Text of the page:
2) spread over a range of frequencies such that the contribution of IM2 within the signal band of interest is insignificant.

To fully understand the mechanism by which dynamic matching works, the following mathematical description is given where ƒ(t) is chosen to be a tone signal defined as cosωx t, thereby letting

V.sub.rf =E.sub.1 ·cos ω.sub.1 t=E.sub.1 ·cos ω.sub.2 t                                           (2)

V.sub.1o =E.sub.2 ·cos ω.sub.1o t           (3)

and substituting into the second term of Equation 1 yields the following second order intermodulation terms ##EQU1## Choosing a2 =cosωx t, substituting it into Equation 4 yields:

IM2 Distortion Components: ##EQU2##

It will be appreciated by those skilled in the art upon review of equations 5 and 6, that the IM2 distortion components have been translated up in frequency by ωx. By carefully selecting ωx, one can place the IM2 distortion components outside the frequency band of interest where they can be attenuated by filtering. An added benefit of dynamic matching is that it also translates any DC component generated from a second order nonlinearity up in frequency by ωx where it too can be filtered. This can be seen by substitution of Equations 2 and 3 into the second term of Equation 1 thereby yielding the following DC term: ##EQU3##

To understand how IM2 distortion components are spread over frequency, consider a pseudo-random sequence function, ƒpseudo (t), which has the following spectrum in the frequency domain: ##STR1## Now using the fact that multiplication in the time domain is convolution in the frequency domain, the composite response of

a.sub.2 ·(V.sub.1o ·V.sub.rf).sup.2 ƒ.sub.pseudo (t)·(V.sub.1o ·V.sub.rf).sup.2 {ƒ.sub.pseudo (t)}{(V.sub.1o (t) V.sub.rf (t)).sup.2 }

is graphically shown below: ##STR2##

By choosing ƒpseudo (t) to have insignificant magnitude, -x dB, in the frequency domain, the IM2 distortion component will be scaled by -x dB and spread over a wider frequency range than the desired frequency band.

As previously stated, the basic problem of second order intermodulation distortion within an integrated, fully differential mixer arises from mismatches or imbalances between like devices within the circuit (hereinafter referred to as a parametric mismatch). For the differential mixer 100 shown in FIG. 1, the main source of IM2 distortion originates from mismatches in the quadrature switching devices (Q1, Q2, Q3, Q4). Improved balance in the differential mixer 100 of FIG. 1 can be achieved by dynamically matching these devices.

FIG. 2 shows a differential RF mixer circuit 200 employing dynamic matching in accordance with the present invention. In accordance with this embodiment, a switching network comprising switches S1 -S8 has been added to rotate the effective positions of transistor pairs Q1 and Q4 between positions A and D and the positions of transistor pairs Q2 and Q3 between positions B and C at a commutating frequency. The result of cyclically changing the position of each transistor pair is that the imbalance in the circuit elements may be modulated. By choosing the modulating frequency to be well beyond the corner frequency of the single pole filter formed by R1, C1, C3, C2, and R2, the IM2 distortion component may be eliminated by translating the IM2 distortion components to a frequency different from the desired frequency and attenuating the IM2 distortion via the single pole filter. The IM2 performance of the mixer 200 of FIG. 2 is illustrated in FIG. 3. Of note, the IM2 distortion 302 as exhibited by the mixer 200 is 24 decibels (dB) below that exhibited by the mixer 100 of FIG. 1.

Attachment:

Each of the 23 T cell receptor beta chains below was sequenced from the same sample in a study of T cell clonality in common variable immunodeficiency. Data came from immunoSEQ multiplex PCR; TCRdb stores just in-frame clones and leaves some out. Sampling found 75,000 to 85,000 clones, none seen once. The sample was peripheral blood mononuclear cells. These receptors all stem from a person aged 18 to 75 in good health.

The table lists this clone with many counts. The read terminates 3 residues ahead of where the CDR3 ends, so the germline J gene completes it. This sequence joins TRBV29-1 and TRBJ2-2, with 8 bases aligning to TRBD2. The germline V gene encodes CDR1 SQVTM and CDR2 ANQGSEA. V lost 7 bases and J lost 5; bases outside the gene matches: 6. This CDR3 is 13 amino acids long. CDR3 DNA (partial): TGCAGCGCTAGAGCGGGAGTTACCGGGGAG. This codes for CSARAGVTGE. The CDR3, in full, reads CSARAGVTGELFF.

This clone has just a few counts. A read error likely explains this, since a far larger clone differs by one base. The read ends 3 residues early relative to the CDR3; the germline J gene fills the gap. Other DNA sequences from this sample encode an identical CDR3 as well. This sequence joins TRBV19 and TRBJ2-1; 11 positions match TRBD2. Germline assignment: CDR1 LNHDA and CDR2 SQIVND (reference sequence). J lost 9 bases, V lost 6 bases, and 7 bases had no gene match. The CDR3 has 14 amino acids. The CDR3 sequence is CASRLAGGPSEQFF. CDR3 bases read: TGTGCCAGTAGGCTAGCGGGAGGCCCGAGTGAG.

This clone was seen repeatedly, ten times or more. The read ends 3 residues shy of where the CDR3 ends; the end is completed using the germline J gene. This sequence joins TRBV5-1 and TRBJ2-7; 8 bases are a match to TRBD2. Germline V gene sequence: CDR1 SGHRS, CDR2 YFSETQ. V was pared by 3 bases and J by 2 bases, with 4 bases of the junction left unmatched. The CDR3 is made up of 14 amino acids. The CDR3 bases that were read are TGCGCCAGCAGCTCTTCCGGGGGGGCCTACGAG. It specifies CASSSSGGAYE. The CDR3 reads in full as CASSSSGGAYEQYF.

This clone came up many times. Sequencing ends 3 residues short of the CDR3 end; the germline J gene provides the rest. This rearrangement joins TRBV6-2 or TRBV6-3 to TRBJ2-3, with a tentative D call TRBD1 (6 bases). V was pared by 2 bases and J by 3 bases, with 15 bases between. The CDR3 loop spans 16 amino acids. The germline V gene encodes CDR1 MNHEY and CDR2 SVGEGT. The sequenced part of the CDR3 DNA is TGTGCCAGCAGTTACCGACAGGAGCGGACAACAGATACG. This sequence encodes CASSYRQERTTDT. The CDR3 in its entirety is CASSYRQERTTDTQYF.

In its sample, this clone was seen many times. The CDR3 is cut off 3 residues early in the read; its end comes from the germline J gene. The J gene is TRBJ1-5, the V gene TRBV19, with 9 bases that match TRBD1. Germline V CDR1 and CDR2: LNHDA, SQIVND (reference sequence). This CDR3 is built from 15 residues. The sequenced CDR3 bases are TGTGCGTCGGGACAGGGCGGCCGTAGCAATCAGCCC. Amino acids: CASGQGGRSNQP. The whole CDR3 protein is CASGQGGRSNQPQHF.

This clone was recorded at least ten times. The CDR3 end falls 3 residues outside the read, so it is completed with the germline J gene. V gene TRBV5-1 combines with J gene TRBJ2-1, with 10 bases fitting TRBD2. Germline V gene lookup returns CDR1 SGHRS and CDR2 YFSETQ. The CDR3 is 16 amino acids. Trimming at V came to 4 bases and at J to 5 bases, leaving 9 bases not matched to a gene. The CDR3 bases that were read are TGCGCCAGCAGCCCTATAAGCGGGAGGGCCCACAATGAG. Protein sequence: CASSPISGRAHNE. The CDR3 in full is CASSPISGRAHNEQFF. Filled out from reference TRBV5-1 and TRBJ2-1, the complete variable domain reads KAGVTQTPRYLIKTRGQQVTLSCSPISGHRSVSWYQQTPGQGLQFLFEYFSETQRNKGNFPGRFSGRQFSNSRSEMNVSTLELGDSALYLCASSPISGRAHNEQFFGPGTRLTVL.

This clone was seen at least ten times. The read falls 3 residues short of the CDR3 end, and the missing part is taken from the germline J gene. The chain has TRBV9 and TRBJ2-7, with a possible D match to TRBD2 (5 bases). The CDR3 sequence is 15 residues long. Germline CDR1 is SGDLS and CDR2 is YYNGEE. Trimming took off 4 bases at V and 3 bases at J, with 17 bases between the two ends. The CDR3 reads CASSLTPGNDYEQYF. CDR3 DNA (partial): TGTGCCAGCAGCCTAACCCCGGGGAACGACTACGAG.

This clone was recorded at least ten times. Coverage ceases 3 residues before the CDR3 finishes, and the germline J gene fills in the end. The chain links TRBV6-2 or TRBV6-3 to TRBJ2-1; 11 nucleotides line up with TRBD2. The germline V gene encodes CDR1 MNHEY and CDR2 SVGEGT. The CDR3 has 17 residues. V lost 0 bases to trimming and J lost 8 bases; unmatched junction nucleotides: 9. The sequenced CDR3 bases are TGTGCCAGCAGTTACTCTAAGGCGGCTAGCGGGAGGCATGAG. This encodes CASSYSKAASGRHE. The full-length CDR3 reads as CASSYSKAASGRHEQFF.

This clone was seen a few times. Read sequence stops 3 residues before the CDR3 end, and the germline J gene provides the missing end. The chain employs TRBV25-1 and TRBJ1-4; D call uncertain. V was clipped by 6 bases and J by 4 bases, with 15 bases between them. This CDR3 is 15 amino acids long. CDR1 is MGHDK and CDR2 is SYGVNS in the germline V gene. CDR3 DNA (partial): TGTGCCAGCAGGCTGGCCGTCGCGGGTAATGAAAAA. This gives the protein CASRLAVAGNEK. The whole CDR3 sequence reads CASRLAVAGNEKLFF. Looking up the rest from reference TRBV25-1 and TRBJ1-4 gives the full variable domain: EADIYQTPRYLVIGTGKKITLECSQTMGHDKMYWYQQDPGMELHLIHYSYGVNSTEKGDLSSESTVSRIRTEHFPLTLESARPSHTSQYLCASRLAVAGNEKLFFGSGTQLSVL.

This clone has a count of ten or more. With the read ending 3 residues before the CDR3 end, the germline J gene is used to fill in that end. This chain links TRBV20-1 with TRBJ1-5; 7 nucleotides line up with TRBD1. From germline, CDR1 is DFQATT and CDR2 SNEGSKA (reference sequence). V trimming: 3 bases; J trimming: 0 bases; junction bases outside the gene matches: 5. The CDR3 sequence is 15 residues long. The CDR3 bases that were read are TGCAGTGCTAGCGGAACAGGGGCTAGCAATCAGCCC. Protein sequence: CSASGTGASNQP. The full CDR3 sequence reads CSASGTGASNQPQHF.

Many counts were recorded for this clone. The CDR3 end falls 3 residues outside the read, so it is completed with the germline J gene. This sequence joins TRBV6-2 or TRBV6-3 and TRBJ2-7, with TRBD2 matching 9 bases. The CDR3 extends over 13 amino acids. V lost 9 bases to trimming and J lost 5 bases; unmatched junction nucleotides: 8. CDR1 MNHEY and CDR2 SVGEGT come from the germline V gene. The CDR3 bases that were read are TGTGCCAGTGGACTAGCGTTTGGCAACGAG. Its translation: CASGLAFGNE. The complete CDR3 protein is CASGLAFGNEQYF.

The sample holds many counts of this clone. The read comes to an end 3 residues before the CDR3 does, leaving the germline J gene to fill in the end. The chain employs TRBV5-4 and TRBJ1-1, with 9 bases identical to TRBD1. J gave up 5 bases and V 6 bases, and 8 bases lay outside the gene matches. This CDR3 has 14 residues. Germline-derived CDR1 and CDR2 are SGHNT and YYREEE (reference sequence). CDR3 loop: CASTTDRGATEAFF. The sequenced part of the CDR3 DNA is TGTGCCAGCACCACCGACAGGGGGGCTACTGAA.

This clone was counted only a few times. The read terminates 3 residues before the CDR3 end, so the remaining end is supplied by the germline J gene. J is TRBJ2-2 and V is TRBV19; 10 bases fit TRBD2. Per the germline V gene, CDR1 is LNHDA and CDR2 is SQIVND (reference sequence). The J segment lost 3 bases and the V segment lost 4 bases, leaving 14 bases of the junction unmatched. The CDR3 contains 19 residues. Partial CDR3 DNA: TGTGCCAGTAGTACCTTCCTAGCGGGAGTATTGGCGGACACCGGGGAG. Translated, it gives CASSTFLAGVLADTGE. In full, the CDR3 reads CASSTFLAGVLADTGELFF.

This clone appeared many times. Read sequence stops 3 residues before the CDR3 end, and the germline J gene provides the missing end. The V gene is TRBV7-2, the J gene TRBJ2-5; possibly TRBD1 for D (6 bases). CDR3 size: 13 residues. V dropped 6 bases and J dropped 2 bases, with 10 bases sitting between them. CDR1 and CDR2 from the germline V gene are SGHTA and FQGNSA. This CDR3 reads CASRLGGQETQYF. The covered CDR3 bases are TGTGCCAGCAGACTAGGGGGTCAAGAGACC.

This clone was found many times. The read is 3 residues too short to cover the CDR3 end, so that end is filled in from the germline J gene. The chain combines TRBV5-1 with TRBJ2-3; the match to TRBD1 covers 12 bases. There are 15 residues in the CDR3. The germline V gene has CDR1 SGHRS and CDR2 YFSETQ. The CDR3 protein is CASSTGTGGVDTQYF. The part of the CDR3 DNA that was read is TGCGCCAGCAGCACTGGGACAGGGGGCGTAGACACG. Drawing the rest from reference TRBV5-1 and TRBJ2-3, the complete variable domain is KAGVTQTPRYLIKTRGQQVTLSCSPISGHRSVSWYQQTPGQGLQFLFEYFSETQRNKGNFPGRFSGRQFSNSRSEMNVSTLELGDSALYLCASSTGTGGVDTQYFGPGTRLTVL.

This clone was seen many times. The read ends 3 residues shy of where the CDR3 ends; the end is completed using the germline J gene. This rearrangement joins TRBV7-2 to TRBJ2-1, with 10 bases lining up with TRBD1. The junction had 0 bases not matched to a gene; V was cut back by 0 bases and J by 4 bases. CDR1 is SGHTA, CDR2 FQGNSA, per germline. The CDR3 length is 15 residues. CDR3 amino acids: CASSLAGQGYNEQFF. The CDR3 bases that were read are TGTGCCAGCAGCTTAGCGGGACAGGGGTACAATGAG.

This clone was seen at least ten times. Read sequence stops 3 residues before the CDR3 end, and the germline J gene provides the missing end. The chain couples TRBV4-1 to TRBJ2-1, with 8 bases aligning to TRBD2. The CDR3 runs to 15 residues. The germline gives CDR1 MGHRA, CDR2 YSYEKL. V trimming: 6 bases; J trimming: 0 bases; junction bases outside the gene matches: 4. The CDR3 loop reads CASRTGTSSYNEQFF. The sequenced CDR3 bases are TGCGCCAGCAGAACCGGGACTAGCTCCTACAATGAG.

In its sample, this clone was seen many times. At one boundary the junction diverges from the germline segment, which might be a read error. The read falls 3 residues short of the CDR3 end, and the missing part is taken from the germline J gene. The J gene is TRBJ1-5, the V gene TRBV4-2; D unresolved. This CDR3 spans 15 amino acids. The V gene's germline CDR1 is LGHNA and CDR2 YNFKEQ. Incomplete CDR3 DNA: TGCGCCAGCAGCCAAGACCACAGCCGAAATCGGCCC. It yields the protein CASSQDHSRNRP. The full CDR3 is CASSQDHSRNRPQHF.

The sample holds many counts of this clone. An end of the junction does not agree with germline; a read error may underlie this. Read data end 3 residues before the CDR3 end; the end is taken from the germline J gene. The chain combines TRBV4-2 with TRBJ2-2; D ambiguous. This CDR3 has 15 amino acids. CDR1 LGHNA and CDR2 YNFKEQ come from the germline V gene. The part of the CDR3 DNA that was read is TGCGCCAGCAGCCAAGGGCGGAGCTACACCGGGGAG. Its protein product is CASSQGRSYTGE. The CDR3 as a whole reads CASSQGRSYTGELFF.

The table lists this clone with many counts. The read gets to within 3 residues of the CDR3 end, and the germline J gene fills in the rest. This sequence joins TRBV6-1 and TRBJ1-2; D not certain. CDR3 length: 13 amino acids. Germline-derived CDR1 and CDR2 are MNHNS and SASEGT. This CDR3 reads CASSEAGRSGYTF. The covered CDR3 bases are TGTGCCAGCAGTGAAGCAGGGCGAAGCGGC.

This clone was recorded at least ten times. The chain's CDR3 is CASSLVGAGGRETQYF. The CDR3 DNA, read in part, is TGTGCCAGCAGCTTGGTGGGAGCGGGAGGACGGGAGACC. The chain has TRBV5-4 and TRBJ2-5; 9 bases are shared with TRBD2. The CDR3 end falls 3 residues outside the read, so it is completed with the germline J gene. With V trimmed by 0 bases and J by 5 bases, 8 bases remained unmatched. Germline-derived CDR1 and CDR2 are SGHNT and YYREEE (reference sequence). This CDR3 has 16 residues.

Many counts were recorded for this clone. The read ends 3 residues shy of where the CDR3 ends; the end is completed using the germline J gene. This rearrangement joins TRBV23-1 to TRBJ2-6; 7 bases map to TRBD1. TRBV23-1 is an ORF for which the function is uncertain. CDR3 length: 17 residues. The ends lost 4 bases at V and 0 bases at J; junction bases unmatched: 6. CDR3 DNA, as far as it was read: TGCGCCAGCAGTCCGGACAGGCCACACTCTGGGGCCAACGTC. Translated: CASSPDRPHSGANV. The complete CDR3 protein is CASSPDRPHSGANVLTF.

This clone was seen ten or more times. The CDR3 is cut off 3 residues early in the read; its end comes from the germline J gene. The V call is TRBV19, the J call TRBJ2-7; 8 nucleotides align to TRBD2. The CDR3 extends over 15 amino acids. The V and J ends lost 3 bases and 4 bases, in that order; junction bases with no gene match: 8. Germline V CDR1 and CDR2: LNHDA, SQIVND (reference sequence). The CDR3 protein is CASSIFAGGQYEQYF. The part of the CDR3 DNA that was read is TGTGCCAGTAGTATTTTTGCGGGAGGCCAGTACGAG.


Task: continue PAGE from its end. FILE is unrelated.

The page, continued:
During operation, the mixer circuit 200 receives an RF signal as an input for application to the emitters of transistors Q1 -Q4. Likewise, the mixer receives a local oscillator (LO) reference signal as an input for application to the bases of transistors Q1 -Q4. As is known, the application of these signals to devices Q1 -Q4 will cause them to be mixed and provide an output which is the product of the RF signal and the local oscillator signal.

In accordance with the present embodiment, switches S1 -S8 are located at the input and the output of transistor Q1 -Q4, respectively. Under the operation of a control or mitigation signal (φ,φ), switches S1 -S8 are operated at a frequency ƒcomm different than the frequency of the desired output in order to modulate the imbalance exhibited by transistors Q1 -Q4. As previously stated, the mitigation signal frequency can be selected so as to promote the attenuation of the undesired IM2 distortion components. This is accomplished by frequency translating the desired signal components twice. Once, by switches S5 -S8, to translate the desired signal to a frequency different than the desired frequency and again by switches S1 -S4 to recover the desired signal. The undesired signal components are translated once by the switches S1 -S4 at the output of devices Q1 -Q4 to translate the undesired signal components to a frequency different from the desired frequency prior to filtering.

Of note, the mitigation signal (φ,φ) anticipated by the present embodiment is a square wave. Notwithstanding, it will be appreciated by those skilled in the art that the mitigation signal may comprise any periodic wave form such as, for example, sinusoidal waves or saw tooth waves. In the alternative, frequency translation may be achieved by switching the polarity of the inputs and outputs of the elements exhibiting imbalance, for example, transistors Q1 -Q4 at the frequency of ωcomm.